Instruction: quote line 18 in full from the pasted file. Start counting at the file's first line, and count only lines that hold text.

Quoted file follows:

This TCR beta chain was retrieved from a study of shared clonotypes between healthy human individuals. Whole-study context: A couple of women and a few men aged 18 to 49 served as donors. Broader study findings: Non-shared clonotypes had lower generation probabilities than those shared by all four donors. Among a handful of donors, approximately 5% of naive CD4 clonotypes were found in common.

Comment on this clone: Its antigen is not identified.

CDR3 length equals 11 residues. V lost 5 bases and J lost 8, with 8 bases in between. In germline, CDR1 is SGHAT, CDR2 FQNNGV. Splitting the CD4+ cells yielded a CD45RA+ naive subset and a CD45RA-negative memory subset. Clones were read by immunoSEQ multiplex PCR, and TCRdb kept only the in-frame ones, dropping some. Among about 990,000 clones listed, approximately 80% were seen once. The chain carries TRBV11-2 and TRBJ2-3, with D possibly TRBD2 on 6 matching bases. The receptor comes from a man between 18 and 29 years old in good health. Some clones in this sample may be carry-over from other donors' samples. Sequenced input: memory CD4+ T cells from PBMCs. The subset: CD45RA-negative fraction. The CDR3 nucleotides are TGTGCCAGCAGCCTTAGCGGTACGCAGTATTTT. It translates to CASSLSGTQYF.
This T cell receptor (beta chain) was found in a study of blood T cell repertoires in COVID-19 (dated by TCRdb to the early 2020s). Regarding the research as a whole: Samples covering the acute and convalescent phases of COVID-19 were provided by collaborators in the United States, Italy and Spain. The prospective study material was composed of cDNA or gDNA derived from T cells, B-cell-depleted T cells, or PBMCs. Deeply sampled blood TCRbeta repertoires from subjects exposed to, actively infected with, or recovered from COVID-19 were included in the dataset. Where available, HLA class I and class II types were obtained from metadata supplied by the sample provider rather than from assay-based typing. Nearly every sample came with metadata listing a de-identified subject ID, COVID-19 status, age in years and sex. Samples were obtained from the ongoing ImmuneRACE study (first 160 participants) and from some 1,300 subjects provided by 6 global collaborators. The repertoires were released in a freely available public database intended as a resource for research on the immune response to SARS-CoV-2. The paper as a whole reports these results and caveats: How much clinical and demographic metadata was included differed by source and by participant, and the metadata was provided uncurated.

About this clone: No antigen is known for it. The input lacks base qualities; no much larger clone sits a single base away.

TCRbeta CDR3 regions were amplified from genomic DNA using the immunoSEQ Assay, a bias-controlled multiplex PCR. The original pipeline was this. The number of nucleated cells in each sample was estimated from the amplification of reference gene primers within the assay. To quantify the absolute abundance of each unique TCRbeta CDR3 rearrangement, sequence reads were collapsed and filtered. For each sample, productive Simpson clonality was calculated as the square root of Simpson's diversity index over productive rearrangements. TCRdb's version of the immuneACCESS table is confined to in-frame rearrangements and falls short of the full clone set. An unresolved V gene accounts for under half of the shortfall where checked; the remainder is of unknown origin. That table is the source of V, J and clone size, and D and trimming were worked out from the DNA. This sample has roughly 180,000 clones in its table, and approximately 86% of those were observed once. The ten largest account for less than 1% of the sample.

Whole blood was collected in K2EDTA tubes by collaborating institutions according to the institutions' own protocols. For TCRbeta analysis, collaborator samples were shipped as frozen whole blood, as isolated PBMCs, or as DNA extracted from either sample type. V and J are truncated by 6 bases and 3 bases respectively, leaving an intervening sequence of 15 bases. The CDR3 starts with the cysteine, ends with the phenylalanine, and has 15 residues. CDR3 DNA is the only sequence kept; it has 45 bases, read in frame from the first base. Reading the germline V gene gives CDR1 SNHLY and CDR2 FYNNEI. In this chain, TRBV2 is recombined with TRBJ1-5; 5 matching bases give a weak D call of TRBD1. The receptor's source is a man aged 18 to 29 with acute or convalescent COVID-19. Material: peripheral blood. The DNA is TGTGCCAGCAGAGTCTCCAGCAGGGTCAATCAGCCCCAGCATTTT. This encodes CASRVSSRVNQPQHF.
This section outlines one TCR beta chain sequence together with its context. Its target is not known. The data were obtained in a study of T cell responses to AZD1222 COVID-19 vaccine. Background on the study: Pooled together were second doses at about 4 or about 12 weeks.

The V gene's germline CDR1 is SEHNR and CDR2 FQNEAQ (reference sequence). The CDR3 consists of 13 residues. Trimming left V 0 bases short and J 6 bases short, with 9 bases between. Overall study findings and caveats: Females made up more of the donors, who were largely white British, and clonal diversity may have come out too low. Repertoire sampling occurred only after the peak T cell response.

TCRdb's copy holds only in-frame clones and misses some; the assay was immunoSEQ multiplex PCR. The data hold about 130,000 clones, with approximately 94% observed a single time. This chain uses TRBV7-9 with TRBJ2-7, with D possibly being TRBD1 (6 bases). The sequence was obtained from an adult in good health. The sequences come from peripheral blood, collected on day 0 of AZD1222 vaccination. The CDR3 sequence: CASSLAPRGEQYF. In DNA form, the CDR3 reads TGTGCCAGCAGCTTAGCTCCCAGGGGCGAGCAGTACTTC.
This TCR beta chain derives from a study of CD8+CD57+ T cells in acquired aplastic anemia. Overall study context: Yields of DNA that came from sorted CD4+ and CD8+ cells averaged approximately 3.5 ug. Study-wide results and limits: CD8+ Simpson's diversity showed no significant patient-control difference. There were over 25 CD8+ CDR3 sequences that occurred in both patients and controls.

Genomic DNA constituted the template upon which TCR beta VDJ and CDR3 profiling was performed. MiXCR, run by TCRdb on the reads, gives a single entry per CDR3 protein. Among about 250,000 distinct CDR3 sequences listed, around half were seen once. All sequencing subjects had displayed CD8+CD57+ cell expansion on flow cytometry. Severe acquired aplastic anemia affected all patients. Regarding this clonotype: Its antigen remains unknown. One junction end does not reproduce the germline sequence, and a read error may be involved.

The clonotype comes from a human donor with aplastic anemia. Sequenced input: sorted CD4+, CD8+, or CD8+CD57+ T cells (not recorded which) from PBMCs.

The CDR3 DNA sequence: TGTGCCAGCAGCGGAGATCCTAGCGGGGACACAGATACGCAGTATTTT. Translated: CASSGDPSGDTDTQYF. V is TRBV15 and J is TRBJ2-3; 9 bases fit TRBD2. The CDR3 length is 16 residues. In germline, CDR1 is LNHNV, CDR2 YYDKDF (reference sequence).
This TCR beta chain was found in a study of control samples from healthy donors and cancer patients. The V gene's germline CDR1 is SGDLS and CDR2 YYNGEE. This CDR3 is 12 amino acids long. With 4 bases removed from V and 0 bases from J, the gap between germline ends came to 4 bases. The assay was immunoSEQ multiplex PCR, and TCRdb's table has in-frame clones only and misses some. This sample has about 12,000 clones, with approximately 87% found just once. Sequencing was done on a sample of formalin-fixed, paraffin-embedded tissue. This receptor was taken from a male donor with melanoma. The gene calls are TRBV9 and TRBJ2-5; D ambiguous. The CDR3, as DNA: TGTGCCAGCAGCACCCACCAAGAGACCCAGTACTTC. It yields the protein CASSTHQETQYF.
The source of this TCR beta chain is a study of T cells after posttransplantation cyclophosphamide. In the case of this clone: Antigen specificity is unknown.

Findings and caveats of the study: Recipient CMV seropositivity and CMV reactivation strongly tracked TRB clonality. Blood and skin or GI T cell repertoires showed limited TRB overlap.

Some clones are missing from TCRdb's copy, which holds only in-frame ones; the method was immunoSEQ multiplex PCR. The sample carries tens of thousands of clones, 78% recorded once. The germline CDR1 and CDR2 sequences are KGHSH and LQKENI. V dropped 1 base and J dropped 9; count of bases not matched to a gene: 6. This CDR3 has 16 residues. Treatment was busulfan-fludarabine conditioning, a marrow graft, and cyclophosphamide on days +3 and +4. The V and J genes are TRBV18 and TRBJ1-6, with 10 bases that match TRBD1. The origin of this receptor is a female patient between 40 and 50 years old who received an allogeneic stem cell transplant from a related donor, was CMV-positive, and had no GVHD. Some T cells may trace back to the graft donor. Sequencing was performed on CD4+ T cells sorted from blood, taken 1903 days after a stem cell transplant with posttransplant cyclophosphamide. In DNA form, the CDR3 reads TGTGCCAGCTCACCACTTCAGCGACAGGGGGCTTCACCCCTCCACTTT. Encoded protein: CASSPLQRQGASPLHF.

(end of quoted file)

Some clones are missing from TCRdb's copy, which holds only in-frame ones; the method was immunoSEQ multiplex PCR. The sample carries tens of thousands of clones, 78% recorded once. The germline CDR1 and CDR2 sequences are KGHSH and LQKENI. V dropped 1 base and J dropped 9; count of bases not matched to a gene: 6. This CDR3 has 16 residues. Treatment was busulfan-fludarabine conditioning, a marrow graft, and cyclophosphamide on days +3 and +4. The V and J genes are TRBV18 and TRBJ1-6, with 10 bases that match TRBD1. The origin of this receptor is a female patient between 40 and 50 years old who received an allogeneic stem cell transplant from a related donor, was CMV-positive, and had no GVHD. Some T cells may trace back to the graft donor. Sequencing was performed on CD4+ T cells sorted from blood, taken 1903 days after a stem cell transplant with posttransplant cyclophosphamide. In DNA form, the CDR3 reads TGTGCCAGCTCACCACTTCAGCGACAGGGGGCTTCACCCCTCCACTTT. Encoded protein: CASSPLQRQGASPLHF.